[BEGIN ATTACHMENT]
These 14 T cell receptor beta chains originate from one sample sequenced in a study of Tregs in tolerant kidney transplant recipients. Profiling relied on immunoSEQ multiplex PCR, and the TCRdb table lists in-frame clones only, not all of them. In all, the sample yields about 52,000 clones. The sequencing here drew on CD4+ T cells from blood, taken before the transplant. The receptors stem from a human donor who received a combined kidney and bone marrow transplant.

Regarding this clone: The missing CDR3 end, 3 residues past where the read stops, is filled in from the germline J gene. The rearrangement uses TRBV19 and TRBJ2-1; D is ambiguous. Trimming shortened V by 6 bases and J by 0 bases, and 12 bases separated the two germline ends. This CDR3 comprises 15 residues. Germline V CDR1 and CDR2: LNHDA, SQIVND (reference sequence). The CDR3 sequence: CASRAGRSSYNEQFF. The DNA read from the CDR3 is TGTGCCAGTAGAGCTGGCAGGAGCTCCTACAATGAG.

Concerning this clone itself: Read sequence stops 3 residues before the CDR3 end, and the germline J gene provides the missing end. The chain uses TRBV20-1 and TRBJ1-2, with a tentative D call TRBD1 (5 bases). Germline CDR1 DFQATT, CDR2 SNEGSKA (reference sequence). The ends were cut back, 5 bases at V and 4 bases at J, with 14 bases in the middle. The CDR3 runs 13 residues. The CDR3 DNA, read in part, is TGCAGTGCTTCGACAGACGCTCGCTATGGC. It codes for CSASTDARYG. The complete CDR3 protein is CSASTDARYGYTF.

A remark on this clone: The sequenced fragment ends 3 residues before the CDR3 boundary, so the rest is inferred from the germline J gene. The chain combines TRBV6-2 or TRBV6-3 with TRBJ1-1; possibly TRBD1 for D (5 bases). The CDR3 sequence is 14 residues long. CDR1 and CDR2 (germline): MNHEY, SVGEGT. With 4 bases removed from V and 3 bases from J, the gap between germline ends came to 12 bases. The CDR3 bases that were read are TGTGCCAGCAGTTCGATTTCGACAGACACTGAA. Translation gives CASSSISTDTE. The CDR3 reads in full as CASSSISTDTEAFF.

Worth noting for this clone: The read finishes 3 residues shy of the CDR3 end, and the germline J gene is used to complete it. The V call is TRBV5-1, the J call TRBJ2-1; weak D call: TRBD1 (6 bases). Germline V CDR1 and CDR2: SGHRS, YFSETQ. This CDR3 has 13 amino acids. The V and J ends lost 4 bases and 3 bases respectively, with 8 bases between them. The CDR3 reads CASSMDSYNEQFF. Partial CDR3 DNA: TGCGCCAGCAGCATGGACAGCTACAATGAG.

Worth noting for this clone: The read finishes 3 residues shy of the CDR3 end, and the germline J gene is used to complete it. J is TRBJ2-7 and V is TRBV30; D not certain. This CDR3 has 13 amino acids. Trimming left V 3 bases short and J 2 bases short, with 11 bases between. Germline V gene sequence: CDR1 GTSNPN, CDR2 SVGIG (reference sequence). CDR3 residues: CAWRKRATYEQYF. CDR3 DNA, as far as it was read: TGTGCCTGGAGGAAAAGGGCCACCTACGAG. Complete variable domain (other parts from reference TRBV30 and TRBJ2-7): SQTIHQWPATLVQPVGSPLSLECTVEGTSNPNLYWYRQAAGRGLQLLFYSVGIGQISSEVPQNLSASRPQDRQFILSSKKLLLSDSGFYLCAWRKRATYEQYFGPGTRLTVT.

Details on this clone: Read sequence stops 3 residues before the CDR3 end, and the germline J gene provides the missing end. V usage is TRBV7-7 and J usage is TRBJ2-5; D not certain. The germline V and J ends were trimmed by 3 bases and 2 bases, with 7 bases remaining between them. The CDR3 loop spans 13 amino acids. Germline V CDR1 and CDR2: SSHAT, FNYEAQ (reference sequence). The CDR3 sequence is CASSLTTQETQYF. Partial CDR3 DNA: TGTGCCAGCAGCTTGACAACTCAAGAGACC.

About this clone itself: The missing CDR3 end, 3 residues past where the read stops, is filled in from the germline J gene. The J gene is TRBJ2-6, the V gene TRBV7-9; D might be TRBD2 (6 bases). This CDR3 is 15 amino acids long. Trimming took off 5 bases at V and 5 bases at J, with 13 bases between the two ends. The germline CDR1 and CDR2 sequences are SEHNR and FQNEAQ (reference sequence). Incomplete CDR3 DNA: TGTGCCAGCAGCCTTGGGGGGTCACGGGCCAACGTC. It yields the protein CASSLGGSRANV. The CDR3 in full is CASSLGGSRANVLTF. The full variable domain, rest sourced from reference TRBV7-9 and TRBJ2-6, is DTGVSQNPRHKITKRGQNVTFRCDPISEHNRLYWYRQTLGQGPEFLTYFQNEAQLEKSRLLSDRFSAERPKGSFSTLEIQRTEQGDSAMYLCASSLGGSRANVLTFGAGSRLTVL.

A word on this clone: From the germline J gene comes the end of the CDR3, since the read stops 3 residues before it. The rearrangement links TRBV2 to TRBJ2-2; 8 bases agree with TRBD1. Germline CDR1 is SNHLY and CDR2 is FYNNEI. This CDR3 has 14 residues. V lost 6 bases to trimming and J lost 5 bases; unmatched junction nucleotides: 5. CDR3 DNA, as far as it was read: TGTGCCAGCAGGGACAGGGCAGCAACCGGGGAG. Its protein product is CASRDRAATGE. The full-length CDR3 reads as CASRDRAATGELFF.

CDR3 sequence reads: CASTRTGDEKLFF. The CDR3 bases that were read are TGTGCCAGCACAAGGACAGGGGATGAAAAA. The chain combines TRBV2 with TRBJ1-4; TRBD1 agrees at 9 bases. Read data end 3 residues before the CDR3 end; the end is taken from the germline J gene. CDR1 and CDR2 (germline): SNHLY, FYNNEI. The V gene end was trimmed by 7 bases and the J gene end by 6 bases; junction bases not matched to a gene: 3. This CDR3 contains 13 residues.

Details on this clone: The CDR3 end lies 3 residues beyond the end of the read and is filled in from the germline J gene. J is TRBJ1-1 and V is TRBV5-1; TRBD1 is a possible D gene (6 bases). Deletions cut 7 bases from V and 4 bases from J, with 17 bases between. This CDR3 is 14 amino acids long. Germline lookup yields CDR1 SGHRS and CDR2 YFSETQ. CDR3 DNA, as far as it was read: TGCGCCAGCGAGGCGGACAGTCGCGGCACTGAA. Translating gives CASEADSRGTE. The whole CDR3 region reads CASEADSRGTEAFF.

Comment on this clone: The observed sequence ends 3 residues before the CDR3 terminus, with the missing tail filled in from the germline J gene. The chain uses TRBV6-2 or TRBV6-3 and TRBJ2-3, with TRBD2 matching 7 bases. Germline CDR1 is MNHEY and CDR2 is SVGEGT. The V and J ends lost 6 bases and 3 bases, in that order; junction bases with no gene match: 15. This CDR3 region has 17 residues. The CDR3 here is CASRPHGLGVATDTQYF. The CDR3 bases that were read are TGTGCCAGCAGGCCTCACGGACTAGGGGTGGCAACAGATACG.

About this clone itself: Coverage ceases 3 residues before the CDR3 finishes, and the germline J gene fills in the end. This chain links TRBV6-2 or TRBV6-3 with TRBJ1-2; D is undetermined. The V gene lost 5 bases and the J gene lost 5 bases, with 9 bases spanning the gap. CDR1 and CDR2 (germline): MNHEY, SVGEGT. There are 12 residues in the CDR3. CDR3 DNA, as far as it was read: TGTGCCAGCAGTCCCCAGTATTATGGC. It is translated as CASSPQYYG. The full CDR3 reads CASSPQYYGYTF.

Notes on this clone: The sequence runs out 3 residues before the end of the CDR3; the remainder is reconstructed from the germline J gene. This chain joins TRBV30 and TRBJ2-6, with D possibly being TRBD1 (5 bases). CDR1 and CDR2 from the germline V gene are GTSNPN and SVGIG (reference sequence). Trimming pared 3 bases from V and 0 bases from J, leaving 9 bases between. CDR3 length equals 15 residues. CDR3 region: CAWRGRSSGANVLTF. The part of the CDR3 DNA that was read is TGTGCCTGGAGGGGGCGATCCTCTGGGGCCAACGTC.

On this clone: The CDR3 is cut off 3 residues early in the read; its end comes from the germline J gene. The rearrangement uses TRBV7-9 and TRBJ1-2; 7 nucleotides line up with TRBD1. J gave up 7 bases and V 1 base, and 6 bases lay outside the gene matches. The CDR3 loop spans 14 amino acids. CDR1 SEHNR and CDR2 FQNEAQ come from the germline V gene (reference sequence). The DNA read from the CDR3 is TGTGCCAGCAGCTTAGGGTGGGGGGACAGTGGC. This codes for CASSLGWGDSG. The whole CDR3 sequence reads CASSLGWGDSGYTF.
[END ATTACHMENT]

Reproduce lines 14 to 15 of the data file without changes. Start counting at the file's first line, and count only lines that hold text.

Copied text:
Notes on this clone: The sequence runs out 3 residues before the end of the CDR3; the remainder is reconstructed from the germline J gene. This chain joins TRBV30 and TRBJ2-6, with D possibly being TRBD1 (5 bases). CDR1 and CDR2 from the germline V gene are GTSNPN and SVGIG (reference sequence). Trimming pared 3 bases from V and 0 bases from J, leaving 9 bases between. CDR3 length equals 15 residues. CDR3 region: CAWRGRSSGANVLTF. The part of the CDR3 DNA that was read is TGTGCCTGGAGGGGGCGATCCTCTGGGGCCAACGTC.

On this clone: The CDR3 is cut off 3 residues early in the read; its end comes from the germline J gene. The rearrangement uses TRBV7-9 and TRBJ1-2; 7 nucleotides line up with TRBD1. J gave up 7 bases and V 1 base, and 6 bases lay outside the gene matches. The CDR3 loop spans 14 amino acids. CDR1 SEHNR and CDR2 FQNEAQ come from the germline V gene (reference sequence). The DNA read from the CDR3 is TGTGCCAGCAGCTTAGGGTGGGGGGACAGTGGC. This codes for CASSLGWGDSG. The whole CDR3 sequence reads CASSLGWGDSGYTF.